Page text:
The price for sorghum meal, maize meal, bread and other basic food commodities in Botswana is expected to increase significantly this year. This follows recent data which shows that the country could be forced to import more food from the international market due to decline in ploughing during the season which ended in February 2018.
Recent data from the Ministry of Agricultural Development and Food Security shows that in 2018, farmers in Botswana managed to plough 42 800 hectares compared to 167 562 hectares in the previous ploughing season.
In an interview with Gazette Business this week, Motswedi Securities economic analyst Garry Juma indicated that due to decline in ploughing and projected decline in domestic food production in the country, food imports are expected to rise resulting with increase in food import bill. “It is the changes in the food import bill which will have a profound impact on local prices, therefore it is important to assess the effects of the drought on the country’s food import bill,” he said. Juma explained that imminent increase in transport costs and import tariffs could majorly influence food prices in the country. “Given that we are going to import most of our foods, any increases in transport costs will have a bearing on the cost of transporting the food. Increase in import tariffs especially on food will also exert pressure on imported food products,” he pointed out.
Juma stated that basic commodities such as maize, sorghum and wheat which could be imported from overseas due to projected decline in domestic food production, could feel the upward pressure in prices. It has emerged that following the projected decline in local production, Botswana government and food producing companies could import increased amount of sorghum, maize and wheat from the regional and international market and the costs of transporting the imports from the outside market are expected to result with high cost of food including sorghum meal, maize meal, bread and other related food stuff.
Observers and research institutions in agriculture and food security issues have indicated that since South Africa and other neighbouring countries which are Botswana’s major supplier of food, are highly likely to record decline in crop production Botswana could be forced to import sorghum, maize and wheat from as far as United States, Mexico, Ukraine, Brazil and Australia.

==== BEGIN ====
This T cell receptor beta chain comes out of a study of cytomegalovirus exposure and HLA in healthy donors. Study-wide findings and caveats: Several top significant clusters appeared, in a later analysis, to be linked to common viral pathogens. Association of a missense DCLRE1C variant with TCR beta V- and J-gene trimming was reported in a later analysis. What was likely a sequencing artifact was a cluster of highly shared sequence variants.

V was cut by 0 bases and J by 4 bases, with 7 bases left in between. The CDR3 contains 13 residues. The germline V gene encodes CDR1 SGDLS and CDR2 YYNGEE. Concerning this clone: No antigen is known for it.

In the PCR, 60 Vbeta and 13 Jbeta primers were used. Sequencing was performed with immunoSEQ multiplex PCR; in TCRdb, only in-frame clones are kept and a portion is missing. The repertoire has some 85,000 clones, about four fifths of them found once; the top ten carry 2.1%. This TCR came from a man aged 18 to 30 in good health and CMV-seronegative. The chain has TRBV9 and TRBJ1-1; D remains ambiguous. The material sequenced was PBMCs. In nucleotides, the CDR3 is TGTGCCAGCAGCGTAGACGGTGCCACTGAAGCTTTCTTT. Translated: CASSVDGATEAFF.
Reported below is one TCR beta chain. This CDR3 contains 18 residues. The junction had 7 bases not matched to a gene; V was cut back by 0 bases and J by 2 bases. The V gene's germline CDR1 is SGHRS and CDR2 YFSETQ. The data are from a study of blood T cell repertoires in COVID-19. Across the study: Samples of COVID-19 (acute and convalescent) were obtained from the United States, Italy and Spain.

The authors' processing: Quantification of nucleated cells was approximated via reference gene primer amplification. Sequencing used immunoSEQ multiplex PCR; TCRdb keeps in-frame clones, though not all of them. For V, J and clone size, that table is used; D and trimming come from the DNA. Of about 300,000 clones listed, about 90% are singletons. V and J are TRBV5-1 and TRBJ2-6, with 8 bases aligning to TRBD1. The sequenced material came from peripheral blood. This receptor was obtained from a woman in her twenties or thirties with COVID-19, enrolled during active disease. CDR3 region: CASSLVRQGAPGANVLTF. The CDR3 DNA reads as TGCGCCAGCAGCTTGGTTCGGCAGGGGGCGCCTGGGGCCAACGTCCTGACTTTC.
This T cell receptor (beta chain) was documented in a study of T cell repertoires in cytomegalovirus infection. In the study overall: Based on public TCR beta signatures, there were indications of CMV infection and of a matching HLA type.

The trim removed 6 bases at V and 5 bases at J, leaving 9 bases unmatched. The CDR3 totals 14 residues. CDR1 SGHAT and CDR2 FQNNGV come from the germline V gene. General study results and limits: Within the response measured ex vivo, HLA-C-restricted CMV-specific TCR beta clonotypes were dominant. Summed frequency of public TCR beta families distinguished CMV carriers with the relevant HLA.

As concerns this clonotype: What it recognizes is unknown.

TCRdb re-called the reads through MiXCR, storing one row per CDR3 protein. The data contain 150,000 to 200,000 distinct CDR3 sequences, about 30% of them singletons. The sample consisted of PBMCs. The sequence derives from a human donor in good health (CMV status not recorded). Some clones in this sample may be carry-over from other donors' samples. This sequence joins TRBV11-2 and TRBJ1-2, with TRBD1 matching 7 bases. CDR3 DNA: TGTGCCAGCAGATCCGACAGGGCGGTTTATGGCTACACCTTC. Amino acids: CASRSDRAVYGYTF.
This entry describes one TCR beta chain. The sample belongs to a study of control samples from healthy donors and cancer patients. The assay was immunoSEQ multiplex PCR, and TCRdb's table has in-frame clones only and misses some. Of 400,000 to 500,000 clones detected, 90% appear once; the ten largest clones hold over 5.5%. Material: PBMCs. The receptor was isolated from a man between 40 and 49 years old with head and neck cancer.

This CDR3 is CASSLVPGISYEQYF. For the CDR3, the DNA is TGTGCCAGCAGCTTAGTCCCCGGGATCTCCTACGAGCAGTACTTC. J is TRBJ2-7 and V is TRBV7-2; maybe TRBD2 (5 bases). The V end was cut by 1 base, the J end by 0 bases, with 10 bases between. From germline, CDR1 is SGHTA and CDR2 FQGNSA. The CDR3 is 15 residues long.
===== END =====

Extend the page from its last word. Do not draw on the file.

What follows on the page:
According to recent figures from Food Agricultural Organization (FAO), Botswana’s cereal imports from the international market are expected to increase from 350 000 tons recorded last year, to around 416 thousand tons. “More than 90 percent of the domestic cereal requirements are satisfied by imports and the country’s imports on average about 375 000 tons of cereals, mainly wheat per year. In 2018 the country’s reliance on imports, is likely to increase moderately following the expected decline in cereal production,” said FAO Botswana Director Dr. Chimimba Phiri.
FAO has projected that total cereal production is expected to decline by 78 percent from 94 000 tons in 2017 to 21 000 tons this year. Recent figures from the organization show that maize production is expected to decline by 78 percent from 45 000 tons recorded last year, to 10 000 tons this year while sorghum yields are anticipated to fall by 80 percent from 41 000 tons recorded in 2017 to 8 000 tons in 2018. Millet yields are forecasted to decline 67 percent from 6 000 tons to 2 000 tons this year, while other crop yields could drop by 50 percent from 2 000 tons to 1000 tons.
SADC research department on food security has indicated that Botswana could be forced to import overseas, as latest results show that neighbouring countries which were expected to meet Botswana’s food deficit, Malawi, Mozambique, South Africa Zambia and Zimbabwe recorded severe crop failure.